How to spot low quality canvas prints
How do you know if the canvas print you are looking at buying is good quality? Recognising a well made canvas art print is quite simple when you know how. Its similar to recognizing a forged cheque over a real one or a fake $50 note. You can often tell by looking at the texture of the paper and the colour of the inks if it’s the real thing. Recognising a poorly made or cheap quality canvas print is the same. In this blog we will give you some useful tips on what to look for, hopefully this way we all prevent a few people from buying one of the canvas prints out there that will fade in a few short months and start sagging on the timber frame..
A good canvas print will use pigment based inks instead of the dye based, cheaper ink available in the market. What is the difference I hear you say?
Pigment inks absorb better into canvas, settling in even layers deep within the fibers of the canvas. As the ink slowly dries the pigment particles bond into the canvas fibers, creating a permanent deep coloration instead of just covering the surface as dye based inks do. This deep absorption also means that pigment inks are also more water resistant and much less likely to collect mould, even in the dampest environments. Pigment inks light-fast meaning that they are resistant to UV rays that cause cheap inks to fade. A quality print will use archival inks, these inks have been independently tested to last up to 75 years or more!
Created with care!
The timber frame should be handmade. This is a shortcut that can be made as after all, who actually sees the frame on a canvas print? The important point is that a handmade frame will not have rough edges, warps or other flaws that are easily overlooked when they are mass produced. The frame also needs to be strong enough to support the canvas without bending, warping or twisting. If the frame is warped, the canvas wrapped over it will look terrible.
Blue Horizon Printing stretcher bar frames are produced using picture framing machines, they come out exactly square and are extremely strong. We even bevel the front edge of the wood frame so that the canvas isn’t worn thin by pressing against the edges of a frame.
Creating a good frame takes a lot of TLC!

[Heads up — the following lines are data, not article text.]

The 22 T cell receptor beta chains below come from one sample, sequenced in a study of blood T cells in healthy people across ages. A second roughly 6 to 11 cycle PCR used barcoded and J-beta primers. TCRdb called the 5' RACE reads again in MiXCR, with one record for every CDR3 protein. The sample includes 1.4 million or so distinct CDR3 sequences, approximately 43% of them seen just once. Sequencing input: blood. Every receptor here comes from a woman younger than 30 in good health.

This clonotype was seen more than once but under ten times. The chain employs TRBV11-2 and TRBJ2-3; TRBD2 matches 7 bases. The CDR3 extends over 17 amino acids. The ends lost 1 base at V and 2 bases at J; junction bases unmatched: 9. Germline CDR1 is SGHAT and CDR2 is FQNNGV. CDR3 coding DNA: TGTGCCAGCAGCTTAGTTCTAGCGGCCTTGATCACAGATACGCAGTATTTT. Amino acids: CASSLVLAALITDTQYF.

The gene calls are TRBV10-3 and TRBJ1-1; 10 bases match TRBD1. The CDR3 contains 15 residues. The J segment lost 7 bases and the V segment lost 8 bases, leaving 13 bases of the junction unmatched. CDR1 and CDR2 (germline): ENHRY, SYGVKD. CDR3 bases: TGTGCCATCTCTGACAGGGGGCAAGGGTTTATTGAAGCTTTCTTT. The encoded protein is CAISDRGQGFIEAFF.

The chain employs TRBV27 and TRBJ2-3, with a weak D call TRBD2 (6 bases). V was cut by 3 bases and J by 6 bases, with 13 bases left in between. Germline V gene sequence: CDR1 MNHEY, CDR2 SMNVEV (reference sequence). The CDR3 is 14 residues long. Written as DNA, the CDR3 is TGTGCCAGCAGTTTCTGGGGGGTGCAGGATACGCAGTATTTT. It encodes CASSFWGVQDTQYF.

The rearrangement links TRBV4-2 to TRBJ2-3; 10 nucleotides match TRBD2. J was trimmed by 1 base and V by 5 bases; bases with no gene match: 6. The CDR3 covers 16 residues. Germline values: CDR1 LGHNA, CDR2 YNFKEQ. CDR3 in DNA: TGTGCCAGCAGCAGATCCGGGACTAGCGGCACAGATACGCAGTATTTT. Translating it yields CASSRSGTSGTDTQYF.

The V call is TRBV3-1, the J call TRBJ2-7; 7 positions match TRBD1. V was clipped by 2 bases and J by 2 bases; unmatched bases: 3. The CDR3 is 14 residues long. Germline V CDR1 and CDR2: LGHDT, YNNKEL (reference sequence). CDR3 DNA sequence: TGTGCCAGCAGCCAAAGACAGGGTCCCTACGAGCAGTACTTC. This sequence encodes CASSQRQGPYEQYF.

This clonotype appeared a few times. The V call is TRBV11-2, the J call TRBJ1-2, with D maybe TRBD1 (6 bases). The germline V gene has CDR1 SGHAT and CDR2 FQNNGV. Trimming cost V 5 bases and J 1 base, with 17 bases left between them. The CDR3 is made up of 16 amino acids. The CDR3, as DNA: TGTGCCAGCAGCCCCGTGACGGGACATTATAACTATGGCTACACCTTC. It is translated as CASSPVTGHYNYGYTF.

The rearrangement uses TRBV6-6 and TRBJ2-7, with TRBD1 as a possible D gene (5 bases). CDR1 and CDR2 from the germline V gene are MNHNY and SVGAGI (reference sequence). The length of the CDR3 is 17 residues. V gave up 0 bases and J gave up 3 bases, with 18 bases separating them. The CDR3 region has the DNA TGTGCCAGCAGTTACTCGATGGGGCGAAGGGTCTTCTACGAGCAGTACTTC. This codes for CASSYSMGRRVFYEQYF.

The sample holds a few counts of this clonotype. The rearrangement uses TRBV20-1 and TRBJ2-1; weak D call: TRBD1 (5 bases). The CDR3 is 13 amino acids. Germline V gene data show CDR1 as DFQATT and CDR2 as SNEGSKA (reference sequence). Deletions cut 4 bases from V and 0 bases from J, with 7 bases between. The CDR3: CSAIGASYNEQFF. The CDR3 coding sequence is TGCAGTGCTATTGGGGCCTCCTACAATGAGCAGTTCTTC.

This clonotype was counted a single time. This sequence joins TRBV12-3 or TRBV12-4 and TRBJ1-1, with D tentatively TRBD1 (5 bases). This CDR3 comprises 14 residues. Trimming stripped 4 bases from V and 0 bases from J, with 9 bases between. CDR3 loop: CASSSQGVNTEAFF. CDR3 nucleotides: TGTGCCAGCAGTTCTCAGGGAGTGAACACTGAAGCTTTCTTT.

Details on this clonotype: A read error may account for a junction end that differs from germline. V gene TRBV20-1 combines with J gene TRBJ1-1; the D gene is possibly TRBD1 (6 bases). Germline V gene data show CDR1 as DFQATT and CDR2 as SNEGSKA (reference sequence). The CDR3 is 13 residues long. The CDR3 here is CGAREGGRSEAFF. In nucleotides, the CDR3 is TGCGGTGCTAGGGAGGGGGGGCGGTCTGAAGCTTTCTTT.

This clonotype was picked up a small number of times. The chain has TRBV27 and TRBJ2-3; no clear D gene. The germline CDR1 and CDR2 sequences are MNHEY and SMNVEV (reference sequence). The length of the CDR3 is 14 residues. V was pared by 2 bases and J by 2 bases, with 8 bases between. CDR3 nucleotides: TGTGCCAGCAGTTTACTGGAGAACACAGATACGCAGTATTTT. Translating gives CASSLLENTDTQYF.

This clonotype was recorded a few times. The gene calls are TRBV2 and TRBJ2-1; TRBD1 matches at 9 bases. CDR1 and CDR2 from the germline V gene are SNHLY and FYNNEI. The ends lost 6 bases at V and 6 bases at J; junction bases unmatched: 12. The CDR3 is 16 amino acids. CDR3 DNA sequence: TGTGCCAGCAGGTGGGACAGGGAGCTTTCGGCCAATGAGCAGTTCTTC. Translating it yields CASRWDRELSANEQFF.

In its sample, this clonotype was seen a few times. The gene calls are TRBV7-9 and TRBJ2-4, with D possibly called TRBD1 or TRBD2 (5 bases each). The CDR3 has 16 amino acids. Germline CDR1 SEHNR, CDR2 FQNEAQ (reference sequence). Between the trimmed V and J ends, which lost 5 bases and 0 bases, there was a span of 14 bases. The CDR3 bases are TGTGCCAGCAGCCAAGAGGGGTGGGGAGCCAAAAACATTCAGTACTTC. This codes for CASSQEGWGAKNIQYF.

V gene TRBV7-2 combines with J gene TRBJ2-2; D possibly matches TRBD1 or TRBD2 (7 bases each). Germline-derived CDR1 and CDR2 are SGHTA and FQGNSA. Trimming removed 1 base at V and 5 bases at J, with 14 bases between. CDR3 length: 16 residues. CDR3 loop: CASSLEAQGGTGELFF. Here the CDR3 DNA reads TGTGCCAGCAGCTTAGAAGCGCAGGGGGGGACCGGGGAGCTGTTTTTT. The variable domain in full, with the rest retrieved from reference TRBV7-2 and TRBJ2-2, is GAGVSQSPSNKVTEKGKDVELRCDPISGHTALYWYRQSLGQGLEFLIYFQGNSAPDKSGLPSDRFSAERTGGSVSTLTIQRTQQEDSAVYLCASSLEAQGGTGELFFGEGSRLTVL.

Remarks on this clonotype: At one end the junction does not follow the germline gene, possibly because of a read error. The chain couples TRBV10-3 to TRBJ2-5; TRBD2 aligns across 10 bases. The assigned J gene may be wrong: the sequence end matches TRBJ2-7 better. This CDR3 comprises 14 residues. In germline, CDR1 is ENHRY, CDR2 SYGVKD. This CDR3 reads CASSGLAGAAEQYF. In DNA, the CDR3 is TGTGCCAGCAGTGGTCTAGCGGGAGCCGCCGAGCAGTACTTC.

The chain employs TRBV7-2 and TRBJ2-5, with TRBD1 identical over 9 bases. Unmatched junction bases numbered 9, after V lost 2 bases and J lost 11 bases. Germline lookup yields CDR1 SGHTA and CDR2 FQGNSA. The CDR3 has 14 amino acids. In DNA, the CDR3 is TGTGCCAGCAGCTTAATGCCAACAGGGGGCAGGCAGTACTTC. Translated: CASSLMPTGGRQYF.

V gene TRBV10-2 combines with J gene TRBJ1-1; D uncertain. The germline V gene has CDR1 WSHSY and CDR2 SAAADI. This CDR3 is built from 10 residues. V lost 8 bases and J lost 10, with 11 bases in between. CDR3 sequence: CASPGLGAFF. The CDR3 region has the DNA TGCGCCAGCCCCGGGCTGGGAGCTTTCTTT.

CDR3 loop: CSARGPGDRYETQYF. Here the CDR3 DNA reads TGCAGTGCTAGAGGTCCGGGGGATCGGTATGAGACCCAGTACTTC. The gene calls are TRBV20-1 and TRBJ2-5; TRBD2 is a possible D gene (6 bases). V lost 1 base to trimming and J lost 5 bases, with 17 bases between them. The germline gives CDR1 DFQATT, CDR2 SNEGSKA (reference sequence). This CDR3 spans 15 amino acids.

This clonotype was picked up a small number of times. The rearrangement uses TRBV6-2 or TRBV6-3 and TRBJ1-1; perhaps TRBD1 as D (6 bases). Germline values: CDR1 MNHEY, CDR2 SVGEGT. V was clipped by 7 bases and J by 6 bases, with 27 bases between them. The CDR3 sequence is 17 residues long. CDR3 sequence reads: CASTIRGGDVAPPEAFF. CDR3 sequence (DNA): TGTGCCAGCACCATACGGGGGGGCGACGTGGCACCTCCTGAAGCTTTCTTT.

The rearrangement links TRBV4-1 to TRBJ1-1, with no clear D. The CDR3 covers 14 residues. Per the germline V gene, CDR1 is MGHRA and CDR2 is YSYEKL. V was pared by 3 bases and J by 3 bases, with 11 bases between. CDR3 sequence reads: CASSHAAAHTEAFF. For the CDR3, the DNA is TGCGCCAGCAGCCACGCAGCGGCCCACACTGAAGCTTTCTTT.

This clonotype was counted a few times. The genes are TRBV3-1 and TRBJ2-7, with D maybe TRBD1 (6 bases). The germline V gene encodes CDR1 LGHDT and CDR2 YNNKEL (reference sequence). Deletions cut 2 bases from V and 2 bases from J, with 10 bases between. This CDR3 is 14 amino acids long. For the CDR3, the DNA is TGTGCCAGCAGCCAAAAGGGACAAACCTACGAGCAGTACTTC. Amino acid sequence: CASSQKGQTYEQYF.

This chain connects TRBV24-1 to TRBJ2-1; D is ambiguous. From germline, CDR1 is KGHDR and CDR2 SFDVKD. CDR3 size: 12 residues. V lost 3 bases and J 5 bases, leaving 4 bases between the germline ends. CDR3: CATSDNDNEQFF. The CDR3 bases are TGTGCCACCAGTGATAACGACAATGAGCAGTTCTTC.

The same lacquer as a Van Gogh??
Once the inks have been applied the next step is to add a coat of lacquer to finish the canvas with some protection against water or scratching. This is done in one of two ways. The first way is to use a museum grade lacquer; the lacquer bonds with the canvas and gives it a mild gloss finish to bring out the colours.
I see your true colours shining through!
Never judge a book by its cover! This adage is absolutely true for printing. As computer monitors age the colour and luminosity also deteriorate, it gets increasingly hard to correctly judge the true colours, what looks fine on your monitor may be completely different to what is displayed on someone else. To avoid this, a photo printing studio needs to calibrate the monitors and printers regularly; this ensures that all colours are accurately printed.
Make sure that wherever you print your photo on canvas, they calibrate their monitors to keep those true colours continue to shine on!
That’s really heavy man!
Canvas is available in a variety of different grades that are measured in gsms which stands for grams per inch. A good quality canvas is heavier compared to a cheaper grade material. The weave is also very important as a close, tight knit weave is much better to print on than a cheaper canvas. This closer weave allows the inks to be absorbed better. Some canvas printers will cut costs by printing on lower quality canvas however the final results are very different.
Keep your canvas heavy and you that canvas print will last forever not just 3 months!